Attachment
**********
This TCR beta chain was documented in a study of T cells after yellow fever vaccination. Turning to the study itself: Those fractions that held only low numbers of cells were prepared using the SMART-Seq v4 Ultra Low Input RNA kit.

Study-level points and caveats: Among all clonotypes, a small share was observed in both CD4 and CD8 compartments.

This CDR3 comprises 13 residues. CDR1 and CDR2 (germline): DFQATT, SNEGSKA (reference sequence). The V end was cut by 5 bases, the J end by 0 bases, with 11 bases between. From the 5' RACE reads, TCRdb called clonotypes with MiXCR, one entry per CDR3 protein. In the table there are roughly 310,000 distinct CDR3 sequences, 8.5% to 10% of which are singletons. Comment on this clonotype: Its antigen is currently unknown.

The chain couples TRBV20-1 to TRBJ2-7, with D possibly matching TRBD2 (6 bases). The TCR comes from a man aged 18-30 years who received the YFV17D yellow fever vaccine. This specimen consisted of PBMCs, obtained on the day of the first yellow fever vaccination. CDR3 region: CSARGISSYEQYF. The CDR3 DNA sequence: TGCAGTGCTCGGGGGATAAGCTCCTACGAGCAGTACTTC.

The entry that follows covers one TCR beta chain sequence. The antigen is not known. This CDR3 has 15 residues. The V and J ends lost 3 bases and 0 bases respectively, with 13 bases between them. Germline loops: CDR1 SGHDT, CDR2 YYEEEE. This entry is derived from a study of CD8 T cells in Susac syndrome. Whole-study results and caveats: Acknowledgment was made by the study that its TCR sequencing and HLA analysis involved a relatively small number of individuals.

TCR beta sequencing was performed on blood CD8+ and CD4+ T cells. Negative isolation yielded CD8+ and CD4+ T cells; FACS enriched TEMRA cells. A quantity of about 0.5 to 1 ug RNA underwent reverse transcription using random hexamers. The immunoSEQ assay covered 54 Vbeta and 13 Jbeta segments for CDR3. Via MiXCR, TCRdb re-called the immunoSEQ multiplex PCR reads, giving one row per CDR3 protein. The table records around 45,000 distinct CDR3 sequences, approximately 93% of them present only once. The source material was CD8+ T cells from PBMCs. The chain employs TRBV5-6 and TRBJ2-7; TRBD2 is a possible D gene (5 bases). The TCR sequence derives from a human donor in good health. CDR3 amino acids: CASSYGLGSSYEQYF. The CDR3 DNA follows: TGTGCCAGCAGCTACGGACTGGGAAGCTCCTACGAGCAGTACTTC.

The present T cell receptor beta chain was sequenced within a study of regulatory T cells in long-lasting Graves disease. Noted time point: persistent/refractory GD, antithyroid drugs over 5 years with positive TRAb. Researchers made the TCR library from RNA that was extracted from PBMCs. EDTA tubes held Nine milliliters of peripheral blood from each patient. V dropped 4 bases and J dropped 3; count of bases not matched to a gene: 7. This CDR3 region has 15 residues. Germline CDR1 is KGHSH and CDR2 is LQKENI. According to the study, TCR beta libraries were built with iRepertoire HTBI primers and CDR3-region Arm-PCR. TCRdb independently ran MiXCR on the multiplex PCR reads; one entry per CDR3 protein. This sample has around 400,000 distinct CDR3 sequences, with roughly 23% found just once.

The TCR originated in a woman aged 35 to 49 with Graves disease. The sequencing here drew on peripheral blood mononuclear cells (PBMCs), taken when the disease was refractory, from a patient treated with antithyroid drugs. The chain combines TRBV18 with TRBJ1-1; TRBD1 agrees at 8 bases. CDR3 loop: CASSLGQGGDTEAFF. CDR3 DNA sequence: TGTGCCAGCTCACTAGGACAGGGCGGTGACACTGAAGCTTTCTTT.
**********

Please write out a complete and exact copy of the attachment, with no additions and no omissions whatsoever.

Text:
This TCR beta chain was documented in a study of T cells after yellow fever vaccination. Turning to the study itself: Those fractions that held only low numbers of cells were prepared using the SMART-Seq v4 Ultra Low Input RNA kit.

Study-level points and caveats: Among all clonotypes, a small share was observed in both CD4 and CD8 compartments.

This CDR3 comprises 13 residues. CDR1 and CDR2 (germline): DFQATT, SNEGSKA (reference sequence). The V end was cut by 5 bases, the J end by 0 bases, with 11 bases between. From the 5' RACE reads, TCRdb called clonotypes with MiXCR, one entry per CDR3 protein. In the table there are roughly 310,000 distinct CDR3 sequences, 8.5% to 10% of which are singletons. Comment on this clonotype: Its antigen is currently unknown.

The chain couples TRBV20-1 to TRBJ2-7, with D possibly matching TRBD2 (6 bases). The TCR comes from a man aged 18-30 years who received the YFV17D yellow fever vaccine. This specimen consisted of PBMCs, obtained on the day of the first yellow fever vaccination. CDR3 region: CSARGISSYEQYF. The CDR3 DNA sequence: TGCAGTGCTCGGGGGATAAGCTCCTACGAGCAGTACTTC.

The entry that follows covers one TCR beta chain sequence. The antigen is not known. This CDR3 has 15 residues. The V and J ends lost 3 bases and 0 bases respectively, with 13 bases between them. Germline loops: CDR1 SGHDT, CDR2 YYEEEE. This entry is derived from a study of CD8 T cells in Susac syndrome. Whole-study results and caveats: Acknowledgment was made by the study that its TCR sequencing and HLA analysis involved a relatively small number of individuals.

TCR beta sequencing was performed on blood CD8+ and CD4+ T cells. Negative isolation yielded CD8+ and CD4+ T cells; FACS enriched TEMRA cells. A quantity of about 0.5 to 1 ug RNA underwent reverse transcription using random hexamers. The immunoSEQ assay covered 54 Vbeta and 13 Jbeta segments for CDR3. Via MiXCR, TCRdb re-called the immunoSEQ multiplex PCR reads, giving one row per CDR3 protein. The table records around 45,000 distinct CDR3 sequences, approximately 93% of them present only once. The source material was CD8+ T cells from PBMCs. The chain employs TRBV5-6 and TRBJ2-7; TRBD2 is a possible D gene (5 bases). The TCR sequence derives from a human donor in good health. CDR3 amino acids: CASSYGLGSSYEQYF. The CDR3 DNA follows: TGTGCCAGCAGCTACGGACTGGGAAGCTCCTACGAGCAGTACTTC.

The present T cell receptor beta chain was sequenced within a study of regulatory T cells in long-lasting Graves disease. Noted time point: persistent/refractory GD, antithyroid drugs over 5 years with positive TRAb. Researchers made the TCR library from RNA that was extracted from PBMCs. EDTA tubes held Nine milliliters of peripheral blood from each patient. V dropped 4 bases and J dropped 3; count of bases not matched to a gene: 7. This CDR3 region has 15 residues. Germline CDR1 is KGHSH and CDR2 is LQKENI. According to the study, TCR beta libraries were built with iRepertoire HTBI primers and CDR3-region Arm-PCR. TCRdb independently ran MiXCR on the multiplex PCR reads; one entry per CDR3 protein. This sample has around 400,000 distinct CDR3 sequences, with roughly 23% found just once.

The TCR originated in a woman aged 35 to 49 with Graves disease. The sequencing here drew on peripheral blood mononuclear cells (PBMCs), taken when the disease was refractory, from a patient treated with antithyroid drugs. The chain combines TRBV18 with TRBJ1-1; TRBD1 agrees at 8 bases. CDR3 loop: CASSLGQGGDTEAFF. CDR3 DNA sequence: TGTGCCAGCTCACTAGGACAGGGCGGTGACACTGAAGCTTTCTTT.